When you get political theorists together, they assume the big divide is over the relative weights given to equality and liberty–the old Rawls vs. Nosick split. But given the right flavor of liberals and libertarians, that’s bridgeable. The real division, I believe, is over regulation. Contemporary liberals will say, as someone did at dinner in DC, that they are against stupid regulations like the controls on trucking abolished in the late 1970s. And I’m glad for that.
But finding liberals who oppose any new regulation is almost impossible–no matter what the perverse consequences. My particular bugaboo is housing.
But the CPSIA is another good example. John Holbo at Crooked Timber is wondering why the law’s defenders–his fellow liberals, in other words–aren’t addressing the criticisms head-on: “Maybe thrift store shopping for children should become a thing of the past, because it’s too hazardous to life and limb. But, to repeat, I haven’t actually seen anyone 1) argue that the law shouldn’t, as written, have these really very sweeping effects; 2) argue that, even if it does, on balance it’s still a good law.” The comments do not encourage optimism about a liberal-libertarian/dynamist coalition.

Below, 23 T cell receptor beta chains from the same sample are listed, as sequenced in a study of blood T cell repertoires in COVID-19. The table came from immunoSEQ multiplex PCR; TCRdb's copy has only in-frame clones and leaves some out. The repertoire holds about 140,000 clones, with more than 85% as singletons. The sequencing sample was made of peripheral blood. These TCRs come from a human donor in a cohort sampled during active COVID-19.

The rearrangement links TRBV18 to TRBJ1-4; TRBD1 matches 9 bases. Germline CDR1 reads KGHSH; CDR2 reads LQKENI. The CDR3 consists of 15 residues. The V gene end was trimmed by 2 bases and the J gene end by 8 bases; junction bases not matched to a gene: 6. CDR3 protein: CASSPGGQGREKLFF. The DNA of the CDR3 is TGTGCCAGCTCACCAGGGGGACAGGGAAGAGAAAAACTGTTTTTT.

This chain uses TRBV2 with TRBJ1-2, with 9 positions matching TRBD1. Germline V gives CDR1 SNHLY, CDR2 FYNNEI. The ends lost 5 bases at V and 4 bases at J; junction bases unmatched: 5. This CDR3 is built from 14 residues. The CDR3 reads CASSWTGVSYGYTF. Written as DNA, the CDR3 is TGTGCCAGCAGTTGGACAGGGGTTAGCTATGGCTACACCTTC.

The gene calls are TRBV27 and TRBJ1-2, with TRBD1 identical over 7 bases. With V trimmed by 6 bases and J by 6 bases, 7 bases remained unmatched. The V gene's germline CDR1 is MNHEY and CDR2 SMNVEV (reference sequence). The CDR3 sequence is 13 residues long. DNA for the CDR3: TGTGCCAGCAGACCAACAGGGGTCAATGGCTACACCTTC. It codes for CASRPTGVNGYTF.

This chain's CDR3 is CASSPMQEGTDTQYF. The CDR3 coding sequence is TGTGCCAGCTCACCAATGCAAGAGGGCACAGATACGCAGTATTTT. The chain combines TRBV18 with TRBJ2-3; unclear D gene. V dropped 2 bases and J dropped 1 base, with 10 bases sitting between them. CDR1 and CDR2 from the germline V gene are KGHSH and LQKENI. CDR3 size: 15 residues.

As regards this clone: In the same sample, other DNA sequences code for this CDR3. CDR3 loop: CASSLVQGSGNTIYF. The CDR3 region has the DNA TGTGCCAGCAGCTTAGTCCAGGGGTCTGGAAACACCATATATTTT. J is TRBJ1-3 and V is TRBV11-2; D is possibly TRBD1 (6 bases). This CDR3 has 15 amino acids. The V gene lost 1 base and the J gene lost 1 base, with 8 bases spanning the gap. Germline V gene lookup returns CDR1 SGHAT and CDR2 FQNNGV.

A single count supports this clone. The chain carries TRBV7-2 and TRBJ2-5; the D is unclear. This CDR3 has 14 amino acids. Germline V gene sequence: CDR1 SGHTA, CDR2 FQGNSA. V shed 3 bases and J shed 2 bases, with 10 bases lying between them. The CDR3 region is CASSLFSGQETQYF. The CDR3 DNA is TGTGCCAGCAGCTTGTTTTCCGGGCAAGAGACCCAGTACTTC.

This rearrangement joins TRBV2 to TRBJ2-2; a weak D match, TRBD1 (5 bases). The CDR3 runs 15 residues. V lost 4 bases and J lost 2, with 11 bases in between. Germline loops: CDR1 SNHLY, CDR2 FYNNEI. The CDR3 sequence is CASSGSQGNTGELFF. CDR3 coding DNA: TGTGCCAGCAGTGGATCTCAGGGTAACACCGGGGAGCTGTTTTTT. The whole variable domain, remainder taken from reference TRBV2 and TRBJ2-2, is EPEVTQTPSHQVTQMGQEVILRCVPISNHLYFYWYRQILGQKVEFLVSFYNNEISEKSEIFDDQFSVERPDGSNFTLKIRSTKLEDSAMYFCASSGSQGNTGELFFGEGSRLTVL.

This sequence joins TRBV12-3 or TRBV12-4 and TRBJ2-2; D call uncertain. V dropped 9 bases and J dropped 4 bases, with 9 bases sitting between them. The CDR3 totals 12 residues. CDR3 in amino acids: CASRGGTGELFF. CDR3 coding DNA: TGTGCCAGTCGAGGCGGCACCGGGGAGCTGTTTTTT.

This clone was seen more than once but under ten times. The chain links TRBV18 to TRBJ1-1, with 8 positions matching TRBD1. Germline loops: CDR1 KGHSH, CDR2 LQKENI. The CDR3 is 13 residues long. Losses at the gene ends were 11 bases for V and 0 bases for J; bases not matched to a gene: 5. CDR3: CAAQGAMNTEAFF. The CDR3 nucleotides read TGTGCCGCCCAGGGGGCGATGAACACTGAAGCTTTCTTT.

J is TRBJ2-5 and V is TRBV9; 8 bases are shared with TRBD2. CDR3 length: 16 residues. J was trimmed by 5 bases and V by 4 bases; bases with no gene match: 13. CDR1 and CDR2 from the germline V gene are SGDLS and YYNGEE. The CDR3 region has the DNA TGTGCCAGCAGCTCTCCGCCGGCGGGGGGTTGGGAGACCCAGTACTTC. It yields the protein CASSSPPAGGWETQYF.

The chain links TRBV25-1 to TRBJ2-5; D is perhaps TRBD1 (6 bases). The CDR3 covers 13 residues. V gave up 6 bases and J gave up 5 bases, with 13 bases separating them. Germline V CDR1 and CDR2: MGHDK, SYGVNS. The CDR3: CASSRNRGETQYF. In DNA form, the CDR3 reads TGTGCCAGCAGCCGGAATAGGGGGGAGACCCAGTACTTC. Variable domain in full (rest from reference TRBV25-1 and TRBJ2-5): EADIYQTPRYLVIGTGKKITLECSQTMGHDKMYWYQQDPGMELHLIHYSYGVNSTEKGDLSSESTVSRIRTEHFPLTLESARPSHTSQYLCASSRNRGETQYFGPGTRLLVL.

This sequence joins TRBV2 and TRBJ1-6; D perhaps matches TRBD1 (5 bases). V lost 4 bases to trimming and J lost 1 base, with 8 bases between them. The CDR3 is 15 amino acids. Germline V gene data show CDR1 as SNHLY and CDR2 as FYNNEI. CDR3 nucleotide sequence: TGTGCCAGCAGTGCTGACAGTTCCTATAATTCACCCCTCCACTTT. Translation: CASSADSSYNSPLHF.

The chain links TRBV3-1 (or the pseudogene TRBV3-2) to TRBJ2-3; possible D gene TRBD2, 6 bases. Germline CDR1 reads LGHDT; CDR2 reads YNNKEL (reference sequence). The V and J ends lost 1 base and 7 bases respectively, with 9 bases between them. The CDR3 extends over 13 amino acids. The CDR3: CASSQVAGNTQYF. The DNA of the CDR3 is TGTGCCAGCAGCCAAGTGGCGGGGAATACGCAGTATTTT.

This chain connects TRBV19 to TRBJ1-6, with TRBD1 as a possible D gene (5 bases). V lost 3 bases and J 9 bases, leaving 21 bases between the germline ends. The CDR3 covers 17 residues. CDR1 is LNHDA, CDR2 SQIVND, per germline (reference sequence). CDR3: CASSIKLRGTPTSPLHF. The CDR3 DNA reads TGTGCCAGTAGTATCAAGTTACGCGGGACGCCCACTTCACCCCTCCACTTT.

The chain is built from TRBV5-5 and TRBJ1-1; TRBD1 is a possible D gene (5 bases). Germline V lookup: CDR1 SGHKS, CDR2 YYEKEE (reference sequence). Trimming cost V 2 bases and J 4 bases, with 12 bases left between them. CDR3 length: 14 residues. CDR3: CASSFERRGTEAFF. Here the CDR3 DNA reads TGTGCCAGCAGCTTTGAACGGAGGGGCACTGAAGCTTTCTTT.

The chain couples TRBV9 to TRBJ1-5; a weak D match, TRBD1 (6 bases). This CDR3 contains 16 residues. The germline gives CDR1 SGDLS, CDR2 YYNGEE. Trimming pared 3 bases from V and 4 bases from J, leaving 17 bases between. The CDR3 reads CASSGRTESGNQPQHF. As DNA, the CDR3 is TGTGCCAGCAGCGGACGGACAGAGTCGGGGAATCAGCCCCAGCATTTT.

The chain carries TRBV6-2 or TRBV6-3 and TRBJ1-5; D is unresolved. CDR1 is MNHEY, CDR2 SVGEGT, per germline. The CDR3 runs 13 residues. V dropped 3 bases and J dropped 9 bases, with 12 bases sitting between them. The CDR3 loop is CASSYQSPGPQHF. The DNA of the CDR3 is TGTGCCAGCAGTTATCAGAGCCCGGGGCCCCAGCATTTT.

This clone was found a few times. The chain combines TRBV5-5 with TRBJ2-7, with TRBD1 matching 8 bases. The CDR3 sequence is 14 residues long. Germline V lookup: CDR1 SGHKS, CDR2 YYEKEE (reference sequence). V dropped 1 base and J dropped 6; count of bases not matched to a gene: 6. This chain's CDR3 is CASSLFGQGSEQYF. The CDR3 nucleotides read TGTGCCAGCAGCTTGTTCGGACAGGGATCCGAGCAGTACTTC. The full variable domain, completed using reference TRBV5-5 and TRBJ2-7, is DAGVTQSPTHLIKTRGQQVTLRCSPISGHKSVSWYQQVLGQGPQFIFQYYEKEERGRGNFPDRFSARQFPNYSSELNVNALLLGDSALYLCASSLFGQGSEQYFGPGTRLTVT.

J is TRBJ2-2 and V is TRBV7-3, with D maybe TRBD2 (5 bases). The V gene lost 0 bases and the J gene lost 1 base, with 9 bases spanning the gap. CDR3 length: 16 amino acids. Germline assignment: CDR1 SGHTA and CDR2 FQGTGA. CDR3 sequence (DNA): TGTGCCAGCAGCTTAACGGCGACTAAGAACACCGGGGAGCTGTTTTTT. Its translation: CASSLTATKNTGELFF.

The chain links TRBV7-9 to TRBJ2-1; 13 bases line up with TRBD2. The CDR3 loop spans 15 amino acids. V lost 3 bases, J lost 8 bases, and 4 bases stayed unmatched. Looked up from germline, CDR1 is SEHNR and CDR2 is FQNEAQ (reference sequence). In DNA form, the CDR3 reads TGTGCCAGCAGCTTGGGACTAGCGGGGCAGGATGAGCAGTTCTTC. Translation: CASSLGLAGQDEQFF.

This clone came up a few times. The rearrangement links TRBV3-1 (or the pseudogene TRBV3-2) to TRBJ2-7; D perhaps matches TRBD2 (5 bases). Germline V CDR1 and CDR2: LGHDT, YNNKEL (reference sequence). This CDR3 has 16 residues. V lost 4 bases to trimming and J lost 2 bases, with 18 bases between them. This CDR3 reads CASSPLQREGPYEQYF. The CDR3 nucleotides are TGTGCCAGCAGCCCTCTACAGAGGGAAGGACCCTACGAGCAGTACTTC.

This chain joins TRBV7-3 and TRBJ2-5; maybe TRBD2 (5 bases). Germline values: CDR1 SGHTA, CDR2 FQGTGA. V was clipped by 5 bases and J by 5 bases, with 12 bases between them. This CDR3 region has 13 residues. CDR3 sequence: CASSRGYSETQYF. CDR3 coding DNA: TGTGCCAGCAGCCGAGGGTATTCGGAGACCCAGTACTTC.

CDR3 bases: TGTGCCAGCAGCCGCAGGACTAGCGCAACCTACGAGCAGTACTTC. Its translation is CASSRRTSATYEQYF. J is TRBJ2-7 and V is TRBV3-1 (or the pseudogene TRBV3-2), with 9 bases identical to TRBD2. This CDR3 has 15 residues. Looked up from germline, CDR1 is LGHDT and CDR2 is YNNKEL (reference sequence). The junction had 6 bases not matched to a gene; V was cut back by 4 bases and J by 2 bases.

Unfortunately, once you are ideologically committed to the idea of regulation, you can’t say that a given regulation is bad–or, worse, that maybe doing nothing new would have been the best course.